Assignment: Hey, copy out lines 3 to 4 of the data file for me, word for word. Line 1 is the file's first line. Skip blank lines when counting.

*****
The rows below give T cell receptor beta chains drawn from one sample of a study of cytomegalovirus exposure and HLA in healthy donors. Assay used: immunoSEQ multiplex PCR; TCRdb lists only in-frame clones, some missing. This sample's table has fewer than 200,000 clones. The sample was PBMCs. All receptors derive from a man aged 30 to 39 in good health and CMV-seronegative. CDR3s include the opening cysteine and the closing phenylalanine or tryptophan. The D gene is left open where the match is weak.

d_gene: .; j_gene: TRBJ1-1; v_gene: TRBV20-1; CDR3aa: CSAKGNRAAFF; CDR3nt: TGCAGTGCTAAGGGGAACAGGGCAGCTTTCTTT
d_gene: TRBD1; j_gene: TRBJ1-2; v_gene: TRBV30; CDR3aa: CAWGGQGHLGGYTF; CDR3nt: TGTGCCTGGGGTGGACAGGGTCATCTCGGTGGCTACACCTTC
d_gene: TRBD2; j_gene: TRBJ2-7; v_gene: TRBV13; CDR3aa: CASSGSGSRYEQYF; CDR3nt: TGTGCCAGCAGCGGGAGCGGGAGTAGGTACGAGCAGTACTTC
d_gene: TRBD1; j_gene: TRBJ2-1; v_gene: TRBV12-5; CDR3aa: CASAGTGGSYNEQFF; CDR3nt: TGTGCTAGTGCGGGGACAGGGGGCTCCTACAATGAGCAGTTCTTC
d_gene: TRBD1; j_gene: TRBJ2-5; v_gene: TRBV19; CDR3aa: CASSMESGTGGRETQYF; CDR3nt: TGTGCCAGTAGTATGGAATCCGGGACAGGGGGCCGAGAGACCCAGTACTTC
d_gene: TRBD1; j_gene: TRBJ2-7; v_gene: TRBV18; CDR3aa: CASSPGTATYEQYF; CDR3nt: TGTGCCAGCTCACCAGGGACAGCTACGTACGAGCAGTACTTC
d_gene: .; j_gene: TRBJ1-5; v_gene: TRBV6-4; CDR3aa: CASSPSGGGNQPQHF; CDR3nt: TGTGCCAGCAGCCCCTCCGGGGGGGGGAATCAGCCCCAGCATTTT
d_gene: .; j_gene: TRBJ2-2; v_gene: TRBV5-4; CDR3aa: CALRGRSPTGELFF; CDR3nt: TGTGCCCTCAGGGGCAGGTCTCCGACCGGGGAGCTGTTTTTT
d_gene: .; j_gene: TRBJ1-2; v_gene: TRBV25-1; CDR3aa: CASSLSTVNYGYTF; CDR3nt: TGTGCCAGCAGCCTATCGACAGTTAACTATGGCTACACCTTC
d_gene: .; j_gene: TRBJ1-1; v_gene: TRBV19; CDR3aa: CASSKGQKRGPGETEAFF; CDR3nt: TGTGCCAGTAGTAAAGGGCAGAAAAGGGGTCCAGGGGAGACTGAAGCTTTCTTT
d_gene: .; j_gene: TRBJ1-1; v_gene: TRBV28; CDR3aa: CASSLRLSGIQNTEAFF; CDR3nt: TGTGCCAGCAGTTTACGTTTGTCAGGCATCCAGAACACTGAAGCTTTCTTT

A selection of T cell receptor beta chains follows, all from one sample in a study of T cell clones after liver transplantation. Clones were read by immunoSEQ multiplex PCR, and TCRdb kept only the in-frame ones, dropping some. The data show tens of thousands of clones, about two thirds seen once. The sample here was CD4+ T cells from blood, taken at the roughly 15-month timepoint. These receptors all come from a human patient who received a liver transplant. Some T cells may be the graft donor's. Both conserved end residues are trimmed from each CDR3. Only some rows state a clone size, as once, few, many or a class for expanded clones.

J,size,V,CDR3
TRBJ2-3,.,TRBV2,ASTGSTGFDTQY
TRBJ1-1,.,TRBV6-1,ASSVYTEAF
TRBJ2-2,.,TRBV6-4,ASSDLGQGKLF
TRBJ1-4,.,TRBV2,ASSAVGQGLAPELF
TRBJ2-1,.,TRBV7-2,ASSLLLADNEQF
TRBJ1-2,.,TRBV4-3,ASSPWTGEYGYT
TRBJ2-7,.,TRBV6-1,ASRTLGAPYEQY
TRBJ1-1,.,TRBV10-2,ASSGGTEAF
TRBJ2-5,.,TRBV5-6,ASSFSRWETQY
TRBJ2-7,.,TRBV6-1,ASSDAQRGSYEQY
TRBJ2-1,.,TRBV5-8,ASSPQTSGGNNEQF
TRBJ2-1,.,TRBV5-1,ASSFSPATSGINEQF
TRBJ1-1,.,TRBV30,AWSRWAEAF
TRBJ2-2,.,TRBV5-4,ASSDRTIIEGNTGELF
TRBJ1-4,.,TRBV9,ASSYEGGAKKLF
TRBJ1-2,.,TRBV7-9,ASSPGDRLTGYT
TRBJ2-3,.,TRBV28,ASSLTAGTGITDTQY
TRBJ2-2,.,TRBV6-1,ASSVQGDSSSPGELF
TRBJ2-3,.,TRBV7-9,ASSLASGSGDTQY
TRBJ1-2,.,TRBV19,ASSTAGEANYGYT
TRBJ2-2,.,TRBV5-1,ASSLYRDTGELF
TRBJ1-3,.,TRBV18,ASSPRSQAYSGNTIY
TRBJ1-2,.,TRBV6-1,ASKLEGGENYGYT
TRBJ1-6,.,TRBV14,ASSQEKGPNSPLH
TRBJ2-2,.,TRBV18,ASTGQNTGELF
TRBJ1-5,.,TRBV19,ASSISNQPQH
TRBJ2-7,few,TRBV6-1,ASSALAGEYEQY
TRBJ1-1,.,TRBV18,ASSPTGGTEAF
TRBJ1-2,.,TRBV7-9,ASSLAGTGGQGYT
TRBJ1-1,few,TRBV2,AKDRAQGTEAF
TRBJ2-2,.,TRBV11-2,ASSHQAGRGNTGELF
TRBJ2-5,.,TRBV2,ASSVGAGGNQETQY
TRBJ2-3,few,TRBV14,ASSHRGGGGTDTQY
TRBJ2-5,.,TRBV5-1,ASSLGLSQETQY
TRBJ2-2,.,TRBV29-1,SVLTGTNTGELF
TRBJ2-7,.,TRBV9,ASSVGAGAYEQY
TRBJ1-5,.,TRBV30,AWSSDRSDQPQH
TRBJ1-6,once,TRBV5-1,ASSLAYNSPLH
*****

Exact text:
d_gene: TRBD1; j_gene: TRBJ1-2; v_gene: TRBV30; CDR3aa: CAWGGQGHLGGYTF; CDR3nt: TGTGCCTGGGGTGGACAGGGTCATCTCGGTGGCTACACCTTC
d_gene: TRBD2; j_gene: TRBJ2-7; v_gene: TRBV13; CDR3aa: CASSGSGSRYEQYF; CDR3nt: TGTGCCAGCAGCGGGAGCGGGAGTAGGTACGAGCAGTACTTC